I’ve got nothing.  My feelings shut down, my mind shuts down, and my words are gone. 
He wanted out.  He wanted to be with us.  He didn’t mean to destroy anything.  I know all of that.  At the same time, my responsibility and financial threshold is already overflowing, and I …
The girls bring the dogs back inside, and Lexi starts crying.  Laina follows, and they both cry.  We sit at the dining room table, the dogs lying at our feet, and I ask what’s going on with them.
Laina says, “What do you think?!  We’re gonna have to get rid of the dogs.  We’re all exhausted and the dogs aren’t happy and the cats are…”
Lexi interrupts, “I knew it.  I knew we would have to let them go, but I didn’t want to face it.  When Dad first told us, I knew we’d have to say goodbye to them, but I thought he was gonna give them to a friend and that was okay because they’d be together and they’d be happy.  It’d easier if I hadn’t seen them again.  But when he mentioned taking them to a kill shelter, I knew it was right to bring them here even if I knew it wouldn’t work.  Why did they have to stay so long?  When they were first here, I was okay with them going to a foster home, to saying a temporary goodbye.  How can we break them up?  They’ll be so sad.  How can we give them away?  I know it’s the right thing to do, but they’re our family and it’s like giving away part of your family. This is just like the divorce all over again.  We’re breaking up our family again.  I know we can see the good in it, that we’re learning, that we have to let go of them to let go of the past, but why do we have so many hard things to go through.  I’m glad we get the hard things, glad for this opportunity because it’s an opportunity for emotional and spiritual growth.  I know that there will be something good come from this, and that’s why it has to happen. God is actually telling me that it’s okay to let them go.  But it’s just really hard.”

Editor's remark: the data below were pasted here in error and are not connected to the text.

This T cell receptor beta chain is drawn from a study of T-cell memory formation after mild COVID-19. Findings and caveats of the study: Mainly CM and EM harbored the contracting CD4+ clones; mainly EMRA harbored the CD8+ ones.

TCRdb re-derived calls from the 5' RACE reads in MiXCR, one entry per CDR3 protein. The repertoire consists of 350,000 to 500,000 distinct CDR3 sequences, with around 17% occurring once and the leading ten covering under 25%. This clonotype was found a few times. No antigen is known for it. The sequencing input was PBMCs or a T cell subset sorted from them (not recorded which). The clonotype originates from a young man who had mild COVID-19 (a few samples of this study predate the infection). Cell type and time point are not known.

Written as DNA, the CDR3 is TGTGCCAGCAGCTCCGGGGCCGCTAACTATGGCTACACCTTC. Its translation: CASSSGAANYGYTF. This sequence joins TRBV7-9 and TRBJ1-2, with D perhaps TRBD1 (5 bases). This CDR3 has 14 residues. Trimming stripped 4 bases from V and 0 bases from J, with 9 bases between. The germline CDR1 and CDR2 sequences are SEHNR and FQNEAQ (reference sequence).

“I’m sorry this is hurting you girls so much. I’d give anything if we could keep them.  Something good will happen, and remember we’re doing what we think is best for them and all of us.”  I pause.  “You might want to say goodbye to them tonight.”
Lexi sobbed, “Why?  It doesn’t have to be so soon.  I’m not ready.”
“It has to be this weekend ‘cuz we can’t leave them home alone again.  Do you wanna go with me to take them to a rescue place?”
“Yes.  It’d be easier if they were dying because then we’d know what happens to them.  If we give them up, we won’t know how they’re being treated or if they’re happy.”
Laina adds, “Exactly!  It’s like giving a baby up for adoption and not knowing.  You don’t know if they’re gonna abuse them or if they’re gonna love them or if they mistreat them.” 
“That’s why we wanna carefully choose a rescue place and not just take the first option.  The ones that take labs make sure they have a good home with people who adore labs.  Remember what you read this morning?  God turns our curses into blessings because He loves us.  It’ll be okay.  For all of us.”
We eat dinner and then take the dogs to run, swim, and play in our friend’s backyard.  The girls treasure every moment, knowing they will soon have to say a forever goodbye.